Cellectar Biosciences Inc (NASDAQ: CLRB) released some big news today. A cancer pateint enrolled in the company’s Phase 2 clinical trial of CLR 131 showed incredible progress when it comes to reduction of tumor burden. On the other hand, biotechnology companies release data all the time, what’s the big deal about a single patient sample size producing positive data? Let’s dig in!

What Is CLR 131?

CLR-131 is Cellectar Bioscience’s flagship treatment candidate. The candidate is a radioiodinated PDC therapy that has shown the ability to exploit the tumor-targeting properties of the company’s proprietary phospholipid ether, or PLE, ass well as PLE analgs. In doing so, the treatment selectively delivers radiation to malignant tumor cells, ultimately reducing the radiation exposure to normal tissues.

At the moment, CLRB is in the midst of Phase 2 clinical trials. During the trial, the company is assessing CLR 131 as a treatment for relapsed or refractory MM and a range of B-cell malignancies. The company is also in the midst of a Phase 1 clinical study, assessing CLR 131 as a treatment for pediatric solid tumors and lymphoma. Finally, the company is currently planning a second Phase 1 clinical study in combination with external beam radiation for head and neck cancer.

Today’s News Was Overwhelmingly Positive¬†

Early this morning, CLRB released news surrounding a patient in the Phase 2 clinical trial mentioned above. The patient, a 67-year-old woman, was diagnosed with Waldenstrom Macroglobulinemia, a rare type of cancer that begins in the white blood cells.

Patients with Waldenstrom macroglobulinemia typically have bone marrow that produces too many abnormal white blood cells. As a result, health blood cells end up being crowded out.

These abnormal white blood cells produce a protein that accumulates in the blood, imparing circulation and causing complications. Often times, Waldenstrom macroglobulinemia is called lyphoplasmactic lympoma or LPL as it is considered to be a type of non-Hodgkin’s lymphoma.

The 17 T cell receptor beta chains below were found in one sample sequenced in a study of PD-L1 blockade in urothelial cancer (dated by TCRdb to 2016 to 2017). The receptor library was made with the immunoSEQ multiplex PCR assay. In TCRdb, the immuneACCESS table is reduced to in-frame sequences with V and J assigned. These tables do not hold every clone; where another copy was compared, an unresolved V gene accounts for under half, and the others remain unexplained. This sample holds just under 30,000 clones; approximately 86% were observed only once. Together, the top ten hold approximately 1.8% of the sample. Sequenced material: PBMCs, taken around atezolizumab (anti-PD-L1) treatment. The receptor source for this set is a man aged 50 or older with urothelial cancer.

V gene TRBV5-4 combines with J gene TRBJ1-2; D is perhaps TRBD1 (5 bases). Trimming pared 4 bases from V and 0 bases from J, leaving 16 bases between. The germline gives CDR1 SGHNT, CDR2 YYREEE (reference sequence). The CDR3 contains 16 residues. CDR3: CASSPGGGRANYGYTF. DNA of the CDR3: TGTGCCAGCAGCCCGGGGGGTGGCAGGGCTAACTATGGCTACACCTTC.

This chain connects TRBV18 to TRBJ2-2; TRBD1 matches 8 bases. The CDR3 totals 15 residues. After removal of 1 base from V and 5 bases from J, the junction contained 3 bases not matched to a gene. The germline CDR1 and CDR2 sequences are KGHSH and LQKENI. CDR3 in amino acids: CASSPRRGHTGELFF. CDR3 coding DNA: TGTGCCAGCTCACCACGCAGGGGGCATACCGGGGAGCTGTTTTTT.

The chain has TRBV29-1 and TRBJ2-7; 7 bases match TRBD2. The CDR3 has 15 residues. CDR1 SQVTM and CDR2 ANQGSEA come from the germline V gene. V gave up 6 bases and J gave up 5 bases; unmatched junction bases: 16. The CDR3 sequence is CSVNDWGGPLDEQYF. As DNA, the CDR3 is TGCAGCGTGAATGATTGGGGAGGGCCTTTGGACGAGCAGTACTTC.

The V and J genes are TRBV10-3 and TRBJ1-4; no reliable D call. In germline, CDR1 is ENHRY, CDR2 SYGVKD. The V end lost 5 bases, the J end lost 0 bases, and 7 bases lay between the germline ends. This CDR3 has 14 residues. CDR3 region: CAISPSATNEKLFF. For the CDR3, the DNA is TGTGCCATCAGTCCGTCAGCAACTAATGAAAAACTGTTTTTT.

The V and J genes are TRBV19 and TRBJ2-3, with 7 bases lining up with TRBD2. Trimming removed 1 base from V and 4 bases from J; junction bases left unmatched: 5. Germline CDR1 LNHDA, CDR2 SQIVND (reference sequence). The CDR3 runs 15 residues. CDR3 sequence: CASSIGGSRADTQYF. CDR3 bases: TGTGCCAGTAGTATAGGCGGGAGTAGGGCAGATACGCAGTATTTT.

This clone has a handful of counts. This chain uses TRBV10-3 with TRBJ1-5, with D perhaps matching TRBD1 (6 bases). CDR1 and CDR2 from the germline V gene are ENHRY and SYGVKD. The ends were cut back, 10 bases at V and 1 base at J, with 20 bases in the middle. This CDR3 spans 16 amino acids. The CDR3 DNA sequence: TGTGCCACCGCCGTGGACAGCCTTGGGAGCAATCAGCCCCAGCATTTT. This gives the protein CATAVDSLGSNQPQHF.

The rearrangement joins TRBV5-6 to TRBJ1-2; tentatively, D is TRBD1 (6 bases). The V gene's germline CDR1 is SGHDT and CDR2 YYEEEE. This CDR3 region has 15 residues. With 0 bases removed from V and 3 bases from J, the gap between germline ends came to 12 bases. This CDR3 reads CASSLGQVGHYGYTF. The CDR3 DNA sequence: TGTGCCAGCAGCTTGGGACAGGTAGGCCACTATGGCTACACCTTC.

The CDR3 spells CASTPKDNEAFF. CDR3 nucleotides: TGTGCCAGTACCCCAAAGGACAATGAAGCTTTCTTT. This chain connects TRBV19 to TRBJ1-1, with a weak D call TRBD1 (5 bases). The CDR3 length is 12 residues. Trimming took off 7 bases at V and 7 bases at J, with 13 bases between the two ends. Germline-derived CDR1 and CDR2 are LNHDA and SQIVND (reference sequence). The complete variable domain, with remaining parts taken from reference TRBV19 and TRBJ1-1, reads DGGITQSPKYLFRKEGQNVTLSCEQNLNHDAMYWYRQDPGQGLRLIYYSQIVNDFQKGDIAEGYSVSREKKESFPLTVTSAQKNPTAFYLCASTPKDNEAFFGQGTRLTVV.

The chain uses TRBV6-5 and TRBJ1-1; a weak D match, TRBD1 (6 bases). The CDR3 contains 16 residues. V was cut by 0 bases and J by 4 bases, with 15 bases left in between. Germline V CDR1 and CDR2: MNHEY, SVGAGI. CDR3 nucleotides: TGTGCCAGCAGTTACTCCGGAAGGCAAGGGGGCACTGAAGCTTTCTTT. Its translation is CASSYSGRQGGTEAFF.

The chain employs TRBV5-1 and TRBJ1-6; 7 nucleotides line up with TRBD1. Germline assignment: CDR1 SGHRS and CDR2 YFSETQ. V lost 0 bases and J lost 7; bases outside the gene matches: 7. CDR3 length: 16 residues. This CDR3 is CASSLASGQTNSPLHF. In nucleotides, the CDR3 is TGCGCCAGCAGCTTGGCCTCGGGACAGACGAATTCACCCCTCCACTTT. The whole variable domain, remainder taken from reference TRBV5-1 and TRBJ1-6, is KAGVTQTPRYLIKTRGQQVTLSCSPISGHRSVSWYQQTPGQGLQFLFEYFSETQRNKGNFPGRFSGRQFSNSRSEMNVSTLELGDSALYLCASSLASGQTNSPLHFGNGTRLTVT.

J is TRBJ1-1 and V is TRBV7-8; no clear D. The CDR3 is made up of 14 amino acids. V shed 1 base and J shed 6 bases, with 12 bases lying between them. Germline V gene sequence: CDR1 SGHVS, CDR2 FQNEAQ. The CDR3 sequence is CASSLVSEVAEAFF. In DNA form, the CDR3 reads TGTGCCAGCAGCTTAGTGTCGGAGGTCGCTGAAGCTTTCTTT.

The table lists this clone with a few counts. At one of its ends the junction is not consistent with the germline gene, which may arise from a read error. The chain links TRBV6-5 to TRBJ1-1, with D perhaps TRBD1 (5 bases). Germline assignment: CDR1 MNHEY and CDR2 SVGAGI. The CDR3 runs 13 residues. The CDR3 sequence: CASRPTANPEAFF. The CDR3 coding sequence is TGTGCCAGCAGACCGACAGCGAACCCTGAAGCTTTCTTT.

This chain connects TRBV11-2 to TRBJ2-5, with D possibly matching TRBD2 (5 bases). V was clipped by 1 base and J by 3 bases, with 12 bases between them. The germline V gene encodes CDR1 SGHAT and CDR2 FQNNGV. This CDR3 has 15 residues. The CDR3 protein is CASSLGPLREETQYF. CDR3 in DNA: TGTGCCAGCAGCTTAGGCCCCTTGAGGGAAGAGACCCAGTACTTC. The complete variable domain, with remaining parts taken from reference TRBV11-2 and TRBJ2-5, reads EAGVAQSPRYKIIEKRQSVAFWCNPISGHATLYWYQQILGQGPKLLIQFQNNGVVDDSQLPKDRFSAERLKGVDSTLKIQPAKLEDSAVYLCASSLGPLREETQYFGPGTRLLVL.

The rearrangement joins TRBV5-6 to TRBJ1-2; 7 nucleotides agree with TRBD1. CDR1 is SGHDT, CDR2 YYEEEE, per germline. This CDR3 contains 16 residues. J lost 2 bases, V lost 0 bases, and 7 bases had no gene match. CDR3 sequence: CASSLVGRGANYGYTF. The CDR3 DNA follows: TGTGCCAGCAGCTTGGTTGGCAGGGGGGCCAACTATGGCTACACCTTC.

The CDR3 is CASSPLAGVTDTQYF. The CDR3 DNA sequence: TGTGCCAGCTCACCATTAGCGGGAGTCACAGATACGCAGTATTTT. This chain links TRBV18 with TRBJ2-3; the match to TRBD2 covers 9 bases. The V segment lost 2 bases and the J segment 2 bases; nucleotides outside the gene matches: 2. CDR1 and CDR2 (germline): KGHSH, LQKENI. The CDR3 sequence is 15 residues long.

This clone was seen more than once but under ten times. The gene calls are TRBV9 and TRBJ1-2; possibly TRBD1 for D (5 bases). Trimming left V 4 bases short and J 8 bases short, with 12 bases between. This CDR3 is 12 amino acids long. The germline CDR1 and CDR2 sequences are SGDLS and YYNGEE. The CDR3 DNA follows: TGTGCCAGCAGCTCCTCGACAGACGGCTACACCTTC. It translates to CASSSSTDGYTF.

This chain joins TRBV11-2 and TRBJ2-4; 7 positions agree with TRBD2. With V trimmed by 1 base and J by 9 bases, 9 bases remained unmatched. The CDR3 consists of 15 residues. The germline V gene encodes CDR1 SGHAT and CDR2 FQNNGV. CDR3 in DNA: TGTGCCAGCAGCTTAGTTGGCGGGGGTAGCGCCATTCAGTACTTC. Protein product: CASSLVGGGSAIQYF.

The patient that today’s press release was centered around received two lines of multi-drug therapy after being diagnosed. The second of these lines achieved the best response of disease progression, however, the cancer remained persistent.

Soon, the patient was enrolled in the Phase 2 clinical study being performed by CLRB. In the study, the patient has received two doses of CLR 131. The first dose 25mCi/m2 dose of CLR 131, which was administered over a 30-minute infusion period, showed incredible efficacy. In fact, on day 52 following the infusion, a CT scan showed a more than 50% reduction in tumor volume. As a result, the reduction was classified as a partial response.

From there, on day 123, the patient another dose of CLR 131 was administered by Dr. Sikander Ailawadhi of The Mayo Clinic. 64 days after the second dose was administered, yet another CT scan was taken. This scan showed a 94% overall reduction in tumor burden and complete resolution of 4 out of 5 targeted tumor masses. In fact, the company said that the total targeted tumor mass shrank from approximately 4700mm2 prior to infusion to approximately 500mm2 at the last reading.